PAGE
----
Imagining Alabama football's Will Anderson Jr. on offense? How about at wide receiver?
“I think me and OB are going to have a good conversation at the end of practice and see what kind of package he can have for me,” Anderson said, tongue firmly-pressed-against-cheek.
If there’s ever a time for Anderson to try to convince the coaching staff to use him on offense, it's now. He’s fresh off an interception return for a touchdown in the 63-7 win over Louisiana Monroe. Anderson’s run even included a stiff-arm.
“When I was on the field, I was kind of shocked I had it,” Anderson said. “When I started running, I was even more shocked. And when I stiff-armed him, it’s like the shocks just kept coming. When I got to the end zone, it was fun. Just to see how excited my teammates were for me, it was most definitely one of the top five moments since I’ve been here.”
Let’s keep the excitement rolling and officially start the campaign for Anderson to be used as an offensive weapon.
Just kidding. It probably wouldn’t be smart to do anything that might affect his ability to play defense, at which he’s one of the best in the country if not the best.
Still, it’s fun to think about as No. 2 Alabama (3-0) prepares to face Vanderbilt (3-1) on Saturday (6:30 p.m., SEC Network) at Bryant-Denny Stadium. It wouldn’t be the first time Alabama has used a defensive player on offense. Daron Payne as a goal-line fullback is one example.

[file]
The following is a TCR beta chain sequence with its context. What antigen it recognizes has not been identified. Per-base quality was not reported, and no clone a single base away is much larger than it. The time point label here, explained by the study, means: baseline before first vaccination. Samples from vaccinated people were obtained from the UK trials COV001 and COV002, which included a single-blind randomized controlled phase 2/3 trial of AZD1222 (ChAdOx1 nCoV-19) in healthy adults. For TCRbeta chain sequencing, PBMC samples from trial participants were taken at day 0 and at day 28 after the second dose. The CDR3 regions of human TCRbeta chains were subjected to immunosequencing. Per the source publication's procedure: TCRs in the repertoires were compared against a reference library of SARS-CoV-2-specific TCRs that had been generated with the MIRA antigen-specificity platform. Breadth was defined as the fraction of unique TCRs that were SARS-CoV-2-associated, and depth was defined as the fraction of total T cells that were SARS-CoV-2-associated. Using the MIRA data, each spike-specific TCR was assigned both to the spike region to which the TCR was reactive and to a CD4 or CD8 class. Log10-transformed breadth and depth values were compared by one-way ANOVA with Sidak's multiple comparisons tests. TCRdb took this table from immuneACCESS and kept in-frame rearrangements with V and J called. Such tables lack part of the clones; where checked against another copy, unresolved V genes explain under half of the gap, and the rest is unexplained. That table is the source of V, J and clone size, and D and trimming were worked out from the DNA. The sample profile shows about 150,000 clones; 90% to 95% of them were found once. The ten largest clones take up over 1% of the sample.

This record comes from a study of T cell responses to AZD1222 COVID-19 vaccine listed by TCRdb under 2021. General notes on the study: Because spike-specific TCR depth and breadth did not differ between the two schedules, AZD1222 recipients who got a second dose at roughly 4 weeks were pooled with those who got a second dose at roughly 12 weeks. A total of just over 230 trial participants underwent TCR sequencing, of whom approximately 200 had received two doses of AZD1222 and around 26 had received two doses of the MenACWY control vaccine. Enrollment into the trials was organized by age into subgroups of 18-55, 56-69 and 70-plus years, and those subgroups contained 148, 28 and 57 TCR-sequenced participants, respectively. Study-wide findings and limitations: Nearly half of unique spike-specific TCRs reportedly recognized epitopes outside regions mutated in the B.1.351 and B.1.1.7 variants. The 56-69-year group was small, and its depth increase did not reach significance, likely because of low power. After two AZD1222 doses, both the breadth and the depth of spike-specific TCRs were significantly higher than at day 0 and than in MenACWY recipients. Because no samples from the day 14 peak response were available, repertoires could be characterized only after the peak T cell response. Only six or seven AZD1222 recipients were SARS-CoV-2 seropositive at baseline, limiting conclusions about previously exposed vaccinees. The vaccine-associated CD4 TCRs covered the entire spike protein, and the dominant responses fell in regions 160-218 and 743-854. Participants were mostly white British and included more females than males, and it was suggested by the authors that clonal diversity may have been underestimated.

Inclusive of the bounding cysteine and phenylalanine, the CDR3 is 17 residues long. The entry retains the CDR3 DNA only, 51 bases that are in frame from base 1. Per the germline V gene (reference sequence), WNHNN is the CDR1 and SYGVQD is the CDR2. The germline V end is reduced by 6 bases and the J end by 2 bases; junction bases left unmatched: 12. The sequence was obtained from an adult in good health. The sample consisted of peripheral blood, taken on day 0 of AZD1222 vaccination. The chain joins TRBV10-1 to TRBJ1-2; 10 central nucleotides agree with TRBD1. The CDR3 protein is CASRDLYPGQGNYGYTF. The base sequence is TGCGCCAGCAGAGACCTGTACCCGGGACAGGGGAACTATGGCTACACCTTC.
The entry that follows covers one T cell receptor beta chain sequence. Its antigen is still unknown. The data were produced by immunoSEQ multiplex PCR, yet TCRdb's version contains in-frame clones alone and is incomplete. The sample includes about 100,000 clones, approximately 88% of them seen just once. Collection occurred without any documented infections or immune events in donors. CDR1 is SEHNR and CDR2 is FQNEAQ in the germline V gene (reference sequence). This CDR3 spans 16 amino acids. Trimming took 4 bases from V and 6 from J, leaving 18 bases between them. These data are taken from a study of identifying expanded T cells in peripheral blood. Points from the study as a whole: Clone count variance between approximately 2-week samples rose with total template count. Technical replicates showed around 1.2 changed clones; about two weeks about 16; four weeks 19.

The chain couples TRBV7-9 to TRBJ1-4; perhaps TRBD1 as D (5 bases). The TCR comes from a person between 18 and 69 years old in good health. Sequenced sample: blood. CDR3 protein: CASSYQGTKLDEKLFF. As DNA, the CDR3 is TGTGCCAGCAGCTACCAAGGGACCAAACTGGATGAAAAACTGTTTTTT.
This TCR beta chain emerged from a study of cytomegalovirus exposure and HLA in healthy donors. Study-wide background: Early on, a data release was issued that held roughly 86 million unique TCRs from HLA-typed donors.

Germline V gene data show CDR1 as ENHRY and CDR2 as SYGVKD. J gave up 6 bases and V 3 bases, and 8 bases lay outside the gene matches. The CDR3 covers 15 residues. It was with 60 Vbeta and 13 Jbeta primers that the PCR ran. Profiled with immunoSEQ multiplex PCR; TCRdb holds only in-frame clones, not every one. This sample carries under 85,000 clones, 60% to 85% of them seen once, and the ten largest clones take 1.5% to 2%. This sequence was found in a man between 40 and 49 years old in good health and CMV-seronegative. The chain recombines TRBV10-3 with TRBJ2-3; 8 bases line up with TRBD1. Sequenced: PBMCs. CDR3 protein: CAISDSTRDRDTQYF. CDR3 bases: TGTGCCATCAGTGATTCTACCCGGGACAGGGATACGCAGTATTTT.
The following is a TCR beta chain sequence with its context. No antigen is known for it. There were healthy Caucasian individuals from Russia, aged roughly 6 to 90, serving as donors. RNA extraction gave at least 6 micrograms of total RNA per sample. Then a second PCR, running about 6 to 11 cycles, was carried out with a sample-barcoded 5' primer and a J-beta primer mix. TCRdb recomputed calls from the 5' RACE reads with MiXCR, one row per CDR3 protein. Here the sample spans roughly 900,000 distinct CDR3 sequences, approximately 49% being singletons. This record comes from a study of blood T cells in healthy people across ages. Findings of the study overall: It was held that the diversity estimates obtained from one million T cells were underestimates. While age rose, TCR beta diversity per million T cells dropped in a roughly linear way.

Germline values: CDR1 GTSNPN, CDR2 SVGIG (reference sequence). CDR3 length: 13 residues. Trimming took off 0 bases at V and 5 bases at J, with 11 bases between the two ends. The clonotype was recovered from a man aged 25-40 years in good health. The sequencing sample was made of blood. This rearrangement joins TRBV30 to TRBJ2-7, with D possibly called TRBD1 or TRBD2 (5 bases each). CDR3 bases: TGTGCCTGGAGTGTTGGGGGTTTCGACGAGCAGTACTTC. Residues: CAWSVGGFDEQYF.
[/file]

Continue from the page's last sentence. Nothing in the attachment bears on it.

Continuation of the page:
Anderson joining the offense anytime soon isn’t likely, but let’s take a step outside logical and practical. Instead, let’s choose entertaining, asking the question: What would Anderson the offensive weapon be like?
Frightening is the first word that comes to mind.
Matt Rhea, Alabama’s former director of sports science, clocked Anderson at reaching 10.7 mph within 0-5 yards.
That’s not far behind former Alabama receiver Jaylen Waddle, clocked at 11.2 mph.
Also, Anderson enjoyed racing receivers and defensive backs in high school. In sprints and gassers, he called out different skill guys to run against. Then Anderson often finished first.
This man is listed at 6-foot-4, 243 pounds, mind you.
Where to line him up is the question.
“Probably a little fullback, tight end coming out of the backfield,” Anderson said.
Sure, goal line fullback could work, but that’s boring. It’s been done before. How about Anderson lining up as a tight end and going out for passes? Think JJ Watt and how the Texans used to have him run some routes in goal-line situations. He actually caught touchdowns.
Not sure how good Anderson's hands are, but he managed to pluck the football out of the air on the interception then tuck and run. That’s not a bad start.
Speaking of running, imagine a handoff to Anderson. Trying to tackle him seems scary. Need a couple yards? He’s got that short-yard explosiveness. Add in his size and strength, good luck to you, defenders.
Plus, say he breaks into the open field, he showed he’s got some moves. Anderson stiff-armed a guy after all.
Lining Anderson up at receiver might be a bit of a stretch, but hey, that sure would be an interesting matchup for a cornerback to look up and see the Terminator lined up across from him. The corner might be so shocked that Anderson runs right by him.
Giving Anderson offensive snaps probably isn’t sensible, but where’s the fun in sensible?